The process of vocabulary acquisition is complex. Knowing a word goes beyond knowing only its more frequent meaning.
Nation (1990) and Richards (1976) claim that for knowing a word, it is necessary to know its orthographical and phonological form, meaning, grammatical aspect, associations, collocations, frequency and register (in Schmidt & McCarthy, 1997, p.4).
Folse (2007) adds other aspects that include polysemy (several meanings for the same word), connotation (actual meaning) and denotation (idea suggested in a context).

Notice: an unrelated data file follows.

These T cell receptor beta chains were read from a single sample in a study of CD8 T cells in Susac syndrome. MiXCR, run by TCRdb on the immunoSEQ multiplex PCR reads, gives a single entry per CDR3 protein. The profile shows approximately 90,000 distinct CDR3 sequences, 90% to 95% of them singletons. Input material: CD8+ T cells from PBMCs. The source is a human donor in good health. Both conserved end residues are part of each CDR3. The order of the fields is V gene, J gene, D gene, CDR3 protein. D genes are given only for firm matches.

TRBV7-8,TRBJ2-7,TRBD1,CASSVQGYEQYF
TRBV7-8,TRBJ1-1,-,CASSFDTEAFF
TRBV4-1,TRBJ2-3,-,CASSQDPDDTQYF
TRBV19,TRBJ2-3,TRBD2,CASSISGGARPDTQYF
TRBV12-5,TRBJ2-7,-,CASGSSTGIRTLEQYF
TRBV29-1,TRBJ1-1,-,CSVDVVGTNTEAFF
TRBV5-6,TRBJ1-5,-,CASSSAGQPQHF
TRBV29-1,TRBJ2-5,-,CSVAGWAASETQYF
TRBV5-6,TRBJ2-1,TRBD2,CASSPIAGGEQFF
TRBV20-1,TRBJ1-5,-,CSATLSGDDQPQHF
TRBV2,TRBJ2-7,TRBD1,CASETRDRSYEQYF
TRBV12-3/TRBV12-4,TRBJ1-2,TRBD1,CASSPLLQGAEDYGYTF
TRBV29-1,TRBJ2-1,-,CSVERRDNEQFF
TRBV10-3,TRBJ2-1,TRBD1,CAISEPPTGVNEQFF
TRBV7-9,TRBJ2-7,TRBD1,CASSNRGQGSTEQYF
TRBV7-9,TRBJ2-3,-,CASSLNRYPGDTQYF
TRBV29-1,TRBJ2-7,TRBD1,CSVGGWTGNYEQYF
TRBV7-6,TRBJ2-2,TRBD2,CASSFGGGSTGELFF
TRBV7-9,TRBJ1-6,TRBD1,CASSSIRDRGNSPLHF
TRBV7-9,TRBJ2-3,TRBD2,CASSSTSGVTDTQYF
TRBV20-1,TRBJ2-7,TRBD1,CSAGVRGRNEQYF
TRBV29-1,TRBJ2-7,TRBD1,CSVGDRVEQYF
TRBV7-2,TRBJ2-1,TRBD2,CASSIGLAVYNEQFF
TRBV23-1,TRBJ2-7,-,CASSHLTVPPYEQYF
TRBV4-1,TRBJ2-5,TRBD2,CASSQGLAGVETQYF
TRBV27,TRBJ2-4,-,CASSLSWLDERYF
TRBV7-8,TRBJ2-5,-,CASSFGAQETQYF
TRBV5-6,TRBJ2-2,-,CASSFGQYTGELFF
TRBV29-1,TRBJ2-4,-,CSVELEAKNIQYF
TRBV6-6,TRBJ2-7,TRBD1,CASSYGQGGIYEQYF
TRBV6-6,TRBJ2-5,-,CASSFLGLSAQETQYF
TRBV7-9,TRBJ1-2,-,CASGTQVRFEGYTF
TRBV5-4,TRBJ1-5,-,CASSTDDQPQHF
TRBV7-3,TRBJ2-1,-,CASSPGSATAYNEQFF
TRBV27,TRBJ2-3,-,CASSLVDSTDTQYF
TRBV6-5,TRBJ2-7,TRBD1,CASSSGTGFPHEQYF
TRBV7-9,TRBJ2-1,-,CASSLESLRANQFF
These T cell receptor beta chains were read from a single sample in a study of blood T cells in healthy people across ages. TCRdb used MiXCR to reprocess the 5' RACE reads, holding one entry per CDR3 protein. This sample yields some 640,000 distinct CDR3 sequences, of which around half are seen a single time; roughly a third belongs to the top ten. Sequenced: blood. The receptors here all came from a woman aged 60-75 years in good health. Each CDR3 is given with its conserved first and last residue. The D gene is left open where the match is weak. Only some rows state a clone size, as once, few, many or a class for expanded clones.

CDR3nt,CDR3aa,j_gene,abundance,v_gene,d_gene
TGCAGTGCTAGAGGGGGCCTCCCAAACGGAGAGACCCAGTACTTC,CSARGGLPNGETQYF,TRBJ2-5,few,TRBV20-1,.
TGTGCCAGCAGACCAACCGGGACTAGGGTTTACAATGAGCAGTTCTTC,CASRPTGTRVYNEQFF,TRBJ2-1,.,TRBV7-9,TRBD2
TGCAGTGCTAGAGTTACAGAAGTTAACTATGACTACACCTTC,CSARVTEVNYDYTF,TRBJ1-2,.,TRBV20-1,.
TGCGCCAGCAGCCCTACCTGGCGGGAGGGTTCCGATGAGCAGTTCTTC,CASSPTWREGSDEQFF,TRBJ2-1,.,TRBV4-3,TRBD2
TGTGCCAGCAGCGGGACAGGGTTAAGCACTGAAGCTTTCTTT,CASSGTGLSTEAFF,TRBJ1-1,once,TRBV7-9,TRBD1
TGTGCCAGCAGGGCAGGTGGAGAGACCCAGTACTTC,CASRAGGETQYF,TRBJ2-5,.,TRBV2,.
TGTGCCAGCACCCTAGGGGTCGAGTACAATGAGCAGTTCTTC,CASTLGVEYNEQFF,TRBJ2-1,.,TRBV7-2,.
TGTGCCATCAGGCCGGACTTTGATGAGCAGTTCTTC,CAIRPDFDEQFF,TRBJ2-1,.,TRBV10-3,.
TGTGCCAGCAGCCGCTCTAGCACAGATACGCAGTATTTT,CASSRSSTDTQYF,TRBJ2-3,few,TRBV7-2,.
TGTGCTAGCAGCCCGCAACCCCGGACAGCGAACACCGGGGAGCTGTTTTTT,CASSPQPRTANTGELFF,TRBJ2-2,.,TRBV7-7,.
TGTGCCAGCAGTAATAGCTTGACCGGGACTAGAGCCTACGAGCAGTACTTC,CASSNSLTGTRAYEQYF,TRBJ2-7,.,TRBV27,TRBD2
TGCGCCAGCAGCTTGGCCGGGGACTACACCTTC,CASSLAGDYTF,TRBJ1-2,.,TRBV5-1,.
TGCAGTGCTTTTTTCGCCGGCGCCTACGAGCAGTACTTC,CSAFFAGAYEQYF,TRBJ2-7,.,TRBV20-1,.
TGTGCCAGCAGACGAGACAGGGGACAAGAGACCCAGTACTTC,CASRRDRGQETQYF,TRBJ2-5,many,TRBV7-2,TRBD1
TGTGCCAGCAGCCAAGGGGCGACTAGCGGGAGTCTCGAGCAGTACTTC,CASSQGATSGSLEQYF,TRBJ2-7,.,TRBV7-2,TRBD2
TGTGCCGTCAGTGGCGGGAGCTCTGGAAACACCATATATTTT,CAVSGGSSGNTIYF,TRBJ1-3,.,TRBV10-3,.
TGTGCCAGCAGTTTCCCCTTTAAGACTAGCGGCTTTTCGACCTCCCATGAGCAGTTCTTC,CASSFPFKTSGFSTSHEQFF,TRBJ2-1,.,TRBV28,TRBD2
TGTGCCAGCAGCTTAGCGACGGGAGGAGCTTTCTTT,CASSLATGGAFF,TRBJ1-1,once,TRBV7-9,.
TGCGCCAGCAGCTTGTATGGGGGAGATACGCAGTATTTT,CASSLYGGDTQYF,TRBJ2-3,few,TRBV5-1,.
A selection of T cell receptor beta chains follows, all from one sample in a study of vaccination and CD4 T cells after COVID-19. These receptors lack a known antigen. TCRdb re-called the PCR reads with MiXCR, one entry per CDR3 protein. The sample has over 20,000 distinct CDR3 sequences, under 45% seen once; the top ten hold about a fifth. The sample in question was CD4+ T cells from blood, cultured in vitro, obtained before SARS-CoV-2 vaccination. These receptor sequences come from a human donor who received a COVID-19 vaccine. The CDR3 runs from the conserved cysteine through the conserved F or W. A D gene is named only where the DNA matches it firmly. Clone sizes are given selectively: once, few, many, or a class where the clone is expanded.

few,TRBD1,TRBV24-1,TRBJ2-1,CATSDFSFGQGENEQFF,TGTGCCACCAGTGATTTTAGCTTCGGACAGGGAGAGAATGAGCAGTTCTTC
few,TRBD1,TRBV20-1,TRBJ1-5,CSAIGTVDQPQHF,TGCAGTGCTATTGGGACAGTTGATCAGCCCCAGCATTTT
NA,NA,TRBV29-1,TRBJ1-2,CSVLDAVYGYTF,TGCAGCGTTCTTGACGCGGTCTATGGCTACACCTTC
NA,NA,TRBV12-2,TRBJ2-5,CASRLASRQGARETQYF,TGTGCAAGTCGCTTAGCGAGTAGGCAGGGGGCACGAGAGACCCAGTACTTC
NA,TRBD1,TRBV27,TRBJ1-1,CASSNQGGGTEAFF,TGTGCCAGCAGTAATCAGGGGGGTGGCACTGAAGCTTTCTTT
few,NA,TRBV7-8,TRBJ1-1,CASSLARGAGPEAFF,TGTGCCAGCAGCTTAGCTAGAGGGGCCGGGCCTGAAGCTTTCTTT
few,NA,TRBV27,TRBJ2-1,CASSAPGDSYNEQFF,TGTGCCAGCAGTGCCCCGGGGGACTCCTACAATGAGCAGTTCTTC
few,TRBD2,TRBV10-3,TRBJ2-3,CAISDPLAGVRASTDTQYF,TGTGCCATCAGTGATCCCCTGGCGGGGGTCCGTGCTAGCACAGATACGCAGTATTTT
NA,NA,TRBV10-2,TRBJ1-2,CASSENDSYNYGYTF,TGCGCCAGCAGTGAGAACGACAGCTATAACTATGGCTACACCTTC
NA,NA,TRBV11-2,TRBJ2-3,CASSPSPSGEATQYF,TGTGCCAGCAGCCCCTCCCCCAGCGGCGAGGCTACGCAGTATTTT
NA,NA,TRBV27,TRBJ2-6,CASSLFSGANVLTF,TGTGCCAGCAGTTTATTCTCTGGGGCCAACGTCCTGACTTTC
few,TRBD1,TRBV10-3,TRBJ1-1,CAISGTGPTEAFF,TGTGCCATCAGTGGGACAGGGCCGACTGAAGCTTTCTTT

Nation (2001) also provides a set of aspects of what is involved in knowing a word presented in the table below
R=receptive knowledge, P=productive knowledge
Thus, if the teacher wants her/his students to know a word, then s/he has to consider all the features of the word and design tasks that enhance both types of knowledge.
So, anytime the teacher wants to present a new word, s/he has to do further research about all of the features of that word or set of words before planning the lesson